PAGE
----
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Survey Shows Continued Growth in Rural Parts of 10 States

OMAHA, Neb. (AP) — A new monthly survey of bankers in rural parts of 10 Plains and Western states suggests continued economic growth in the region, even as nonfarm jobs in most of those states remained below pre-pandemic levels. The overall Rural Mainstreet economic index dropped to 65.6 in July from June’s 70.0. Any score above 50 suggests growth. Creighton University economist Ernie Goss says federal labor statistics show nonfarm jobs across the region came in at 55,000 fewer jobs than before the COVID-19 pandemic began. But three states — Minnesota, Nebraska, and South Dakota — reported nonfarm employment levels above pre-pandemic levels. Bankers from Kansas, Colorado, Illinois, Iowa, Minnesota, Missouri, Nebraska, North Dakota, South Dakota and Wyoming were surveyed.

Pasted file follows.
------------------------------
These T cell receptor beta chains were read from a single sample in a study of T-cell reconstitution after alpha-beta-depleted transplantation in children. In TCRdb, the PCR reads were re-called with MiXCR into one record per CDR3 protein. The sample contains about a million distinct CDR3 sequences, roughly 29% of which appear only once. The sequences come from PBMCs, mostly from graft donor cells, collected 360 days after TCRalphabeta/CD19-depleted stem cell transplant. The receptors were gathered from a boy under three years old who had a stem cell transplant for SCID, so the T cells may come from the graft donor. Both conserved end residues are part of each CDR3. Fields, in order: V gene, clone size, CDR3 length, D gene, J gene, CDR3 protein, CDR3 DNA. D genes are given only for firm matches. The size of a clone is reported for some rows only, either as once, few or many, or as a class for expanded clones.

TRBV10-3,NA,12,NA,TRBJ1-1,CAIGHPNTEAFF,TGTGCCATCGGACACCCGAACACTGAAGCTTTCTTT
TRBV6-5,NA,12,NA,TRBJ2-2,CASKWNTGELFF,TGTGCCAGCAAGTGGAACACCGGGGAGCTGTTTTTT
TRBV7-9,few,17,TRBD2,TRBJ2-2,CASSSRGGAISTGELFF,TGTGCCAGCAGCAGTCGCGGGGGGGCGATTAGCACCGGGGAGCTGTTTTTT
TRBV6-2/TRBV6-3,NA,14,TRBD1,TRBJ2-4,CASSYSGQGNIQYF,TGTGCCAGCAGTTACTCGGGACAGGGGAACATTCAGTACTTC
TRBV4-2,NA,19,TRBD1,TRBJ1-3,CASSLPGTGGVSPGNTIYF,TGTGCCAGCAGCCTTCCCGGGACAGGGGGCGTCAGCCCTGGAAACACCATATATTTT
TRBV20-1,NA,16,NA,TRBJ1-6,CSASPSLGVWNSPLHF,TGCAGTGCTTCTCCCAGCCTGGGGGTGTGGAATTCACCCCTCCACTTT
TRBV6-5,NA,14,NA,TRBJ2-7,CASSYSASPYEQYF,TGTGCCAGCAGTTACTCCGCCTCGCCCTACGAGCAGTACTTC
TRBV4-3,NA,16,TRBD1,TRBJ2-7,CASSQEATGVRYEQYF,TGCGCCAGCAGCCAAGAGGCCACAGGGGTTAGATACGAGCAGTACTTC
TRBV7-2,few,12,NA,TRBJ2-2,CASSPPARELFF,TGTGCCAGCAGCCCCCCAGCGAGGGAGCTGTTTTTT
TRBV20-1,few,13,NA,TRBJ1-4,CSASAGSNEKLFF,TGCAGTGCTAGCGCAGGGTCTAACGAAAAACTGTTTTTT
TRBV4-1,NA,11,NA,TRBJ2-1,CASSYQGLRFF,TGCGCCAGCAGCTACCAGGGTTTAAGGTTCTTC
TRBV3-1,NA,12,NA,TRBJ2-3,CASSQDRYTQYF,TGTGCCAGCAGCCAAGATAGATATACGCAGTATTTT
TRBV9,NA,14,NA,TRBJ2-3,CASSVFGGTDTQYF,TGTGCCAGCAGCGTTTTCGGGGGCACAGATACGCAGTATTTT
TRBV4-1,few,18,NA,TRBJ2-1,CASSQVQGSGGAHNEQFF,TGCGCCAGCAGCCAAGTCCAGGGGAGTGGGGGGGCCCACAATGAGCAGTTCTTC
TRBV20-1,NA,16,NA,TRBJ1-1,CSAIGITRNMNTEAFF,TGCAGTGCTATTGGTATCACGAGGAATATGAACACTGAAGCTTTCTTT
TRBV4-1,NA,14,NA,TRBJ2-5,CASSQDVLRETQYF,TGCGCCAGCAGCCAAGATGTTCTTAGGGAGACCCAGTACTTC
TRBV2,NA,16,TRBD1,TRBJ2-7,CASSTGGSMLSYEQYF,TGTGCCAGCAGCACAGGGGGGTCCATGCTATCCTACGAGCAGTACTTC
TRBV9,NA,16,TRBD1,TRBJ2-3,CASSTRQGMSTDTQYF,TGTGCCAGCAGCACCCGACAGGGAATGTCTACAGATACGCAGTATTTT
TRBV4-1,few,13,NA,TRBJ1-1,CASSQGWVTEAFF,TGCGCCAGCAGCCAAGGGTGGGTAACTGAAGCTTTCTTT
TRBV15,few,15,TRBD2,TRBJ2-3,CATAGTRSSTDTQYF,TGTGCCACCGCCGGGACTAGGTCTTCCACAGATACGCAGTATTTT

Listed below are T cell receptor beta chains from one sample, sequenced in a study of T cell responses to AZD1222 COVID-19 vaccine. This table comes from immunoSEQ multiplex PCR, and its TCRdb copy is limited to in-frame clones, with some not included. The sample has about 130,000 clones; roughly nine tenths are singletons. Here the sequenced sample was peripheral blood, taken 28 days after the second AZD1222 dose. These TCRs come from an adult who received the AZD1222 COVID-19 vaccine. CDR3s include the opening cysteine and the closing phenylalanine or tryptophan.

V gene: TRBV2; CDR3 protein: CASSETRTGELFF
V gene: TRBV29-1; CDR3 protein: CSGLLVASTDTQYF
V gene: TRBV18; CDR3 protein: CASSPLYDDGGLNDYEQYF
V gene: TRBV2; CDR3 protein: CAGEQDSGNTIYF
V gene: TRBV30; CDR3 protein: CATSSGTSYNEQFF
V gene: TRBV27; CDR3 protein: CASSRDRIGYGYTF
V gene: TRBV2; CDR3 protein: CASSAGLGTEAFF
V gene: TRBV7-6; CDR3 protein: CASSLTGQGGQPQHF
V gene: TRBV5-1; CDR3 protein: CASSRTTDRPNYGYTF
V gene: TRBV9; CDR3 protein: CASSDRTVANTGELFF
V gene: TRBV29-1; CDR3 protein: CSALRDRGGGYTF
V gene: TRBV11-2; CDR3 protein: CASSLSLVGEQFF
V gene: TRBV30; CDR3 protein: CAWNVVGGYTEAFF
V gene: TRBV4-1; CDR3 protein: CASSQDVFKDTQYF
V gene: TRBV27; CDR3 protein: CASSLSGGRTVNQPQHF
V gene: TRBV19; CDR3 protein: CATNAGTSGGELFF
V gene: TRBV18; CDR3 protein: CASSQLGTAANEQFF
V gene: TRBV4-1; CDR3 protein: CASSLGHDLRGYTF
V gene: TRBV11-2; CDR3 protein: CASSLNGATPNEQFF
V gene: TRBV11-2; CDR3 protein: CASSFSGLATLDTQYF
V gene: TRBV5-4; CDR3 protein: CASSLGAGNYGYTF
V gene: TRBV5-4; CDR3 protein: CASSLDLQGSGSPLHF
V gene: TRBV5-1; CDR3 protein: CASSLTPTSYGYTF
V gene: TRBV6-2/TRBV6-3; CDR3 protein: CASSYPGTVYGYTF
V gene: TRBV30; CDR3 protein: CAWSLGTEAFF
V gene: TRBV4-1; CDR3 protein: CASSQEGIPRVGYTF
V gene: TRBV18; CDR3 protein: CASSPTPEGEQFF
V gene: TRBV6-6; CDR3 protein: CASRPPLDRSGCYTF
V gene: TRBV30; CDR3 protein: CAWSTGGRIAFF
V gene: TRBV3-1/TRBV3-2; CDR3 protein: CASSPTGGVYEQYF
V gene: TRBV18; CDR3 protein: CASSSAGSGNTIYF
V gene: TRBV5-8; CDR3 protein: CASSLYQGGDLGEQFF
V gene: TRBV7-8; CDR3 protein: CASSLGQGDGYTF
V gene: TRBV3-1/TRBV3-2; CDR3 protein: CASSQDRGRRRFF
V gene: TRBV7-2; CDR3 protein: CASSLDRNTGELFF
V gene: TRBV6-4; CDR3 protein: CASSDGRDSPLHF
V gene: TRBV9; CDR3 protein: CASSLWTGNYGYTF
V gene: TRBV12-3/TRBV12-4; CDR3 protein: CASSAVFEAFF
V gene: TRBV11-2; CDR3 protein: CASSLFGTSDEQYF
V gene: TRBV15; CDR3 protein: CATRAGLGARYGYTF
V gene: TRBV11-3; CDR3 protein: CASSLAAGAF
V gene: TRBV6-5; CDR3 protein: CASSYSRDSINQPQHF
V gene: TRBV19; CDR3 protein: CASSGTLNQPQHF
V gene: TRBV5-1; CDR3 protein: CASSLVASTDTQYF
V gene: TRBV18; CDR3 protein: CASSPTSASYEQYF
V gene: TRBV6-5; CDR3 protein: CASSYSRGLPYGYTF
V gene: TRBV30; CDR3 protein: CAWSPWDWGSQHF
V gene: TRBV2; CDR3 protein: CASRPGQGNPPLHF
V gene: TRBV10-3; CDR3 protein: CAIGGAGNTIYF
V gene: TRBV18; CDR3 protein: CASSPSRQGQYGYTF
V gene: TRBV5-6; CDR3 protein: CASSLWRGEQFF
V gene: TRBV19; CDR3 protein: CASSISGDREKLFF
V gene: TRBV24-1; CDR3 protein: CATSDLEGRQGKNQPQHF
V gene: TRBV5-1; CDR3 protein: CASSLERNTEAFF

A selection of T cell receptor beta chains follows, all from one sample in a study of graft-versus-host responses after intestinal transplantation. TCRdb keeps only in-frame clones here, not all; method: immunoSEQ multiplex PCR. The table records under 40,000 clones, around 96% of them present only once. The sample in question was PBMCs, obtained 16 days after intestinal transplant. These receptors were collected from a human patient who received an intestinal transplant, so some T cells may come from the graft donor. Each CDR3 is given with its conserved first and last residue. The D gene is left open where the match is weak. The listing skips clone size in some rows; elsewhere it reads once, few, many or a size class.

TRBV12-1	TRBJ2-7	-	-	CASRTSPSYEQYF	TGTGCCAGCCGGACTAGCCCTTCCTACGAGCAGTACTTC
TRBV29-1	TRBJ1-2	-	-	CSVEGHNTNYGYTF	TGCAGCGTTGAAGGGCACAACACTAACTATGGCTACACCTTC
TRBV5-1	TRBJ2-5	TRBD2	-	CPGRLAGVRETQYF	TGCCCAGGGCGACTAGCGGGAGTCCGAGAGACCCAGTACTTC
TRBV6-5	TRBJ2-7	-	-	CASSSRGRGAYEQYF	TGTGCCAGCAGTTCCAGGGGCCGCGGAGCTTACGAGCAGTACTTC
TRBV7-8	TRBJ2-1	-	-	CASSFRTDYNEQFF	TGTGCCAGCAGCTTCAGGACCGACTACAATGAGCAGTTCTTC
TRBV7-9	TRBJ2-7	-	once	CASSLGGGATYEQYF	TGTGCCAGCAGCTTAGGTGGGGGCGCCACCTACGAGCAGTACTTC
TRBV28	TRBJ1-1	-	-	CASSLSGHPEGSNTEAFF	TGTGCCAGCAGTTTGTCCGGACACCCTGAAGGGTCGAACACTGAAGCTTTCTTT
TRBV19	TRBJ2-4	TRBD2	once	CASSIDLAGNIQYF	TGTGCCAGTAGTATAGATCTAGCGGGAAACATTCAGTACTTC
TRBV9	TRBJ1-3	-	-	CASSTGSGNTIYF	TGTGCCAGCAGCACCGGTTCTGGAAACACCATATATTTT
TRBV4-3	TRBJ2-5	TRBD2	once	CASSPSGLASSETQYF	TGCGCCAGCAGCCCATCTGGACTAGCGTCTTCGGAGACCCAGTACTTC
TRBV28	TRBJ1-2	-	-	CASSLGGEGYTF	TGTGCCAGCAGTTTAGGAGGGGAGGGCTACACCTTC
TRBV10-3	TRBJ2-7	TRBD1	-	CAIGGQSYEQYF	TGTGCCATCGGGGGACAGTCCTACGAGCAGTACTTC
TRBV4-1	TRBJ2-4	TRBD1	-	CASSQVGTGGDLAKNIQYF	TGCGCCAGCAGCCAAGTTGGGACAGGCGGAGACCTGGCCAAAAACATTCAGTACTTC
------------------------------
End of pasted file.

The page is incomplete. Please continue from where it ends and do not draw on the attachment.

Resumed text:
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Man, 3-Year-Old Girl Wounded in South Wichita Shooting

WICHITA, Kan. (AP) — Police say a man and a 3-year-old girl were wounded in a shooting in south Wichita. Television station KAKE reports that the shooting happened around 7 p.m. Wednesday at a mobile home park. Investigators say the 38-year-old man who was shot called 911, and arriving officers found him, the wounded 3-year-old girl and another young child at the scene described as “panicked.” Police say they believe the shooting was accidental, but did not immediately give details about how the shooting occurred. Police did, however, admonish parents to keep guns away from children. Police say the man and injured child were taken to a hospital and were in serious condition.

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Small Plane Makes Emergency Landing Outside Wichita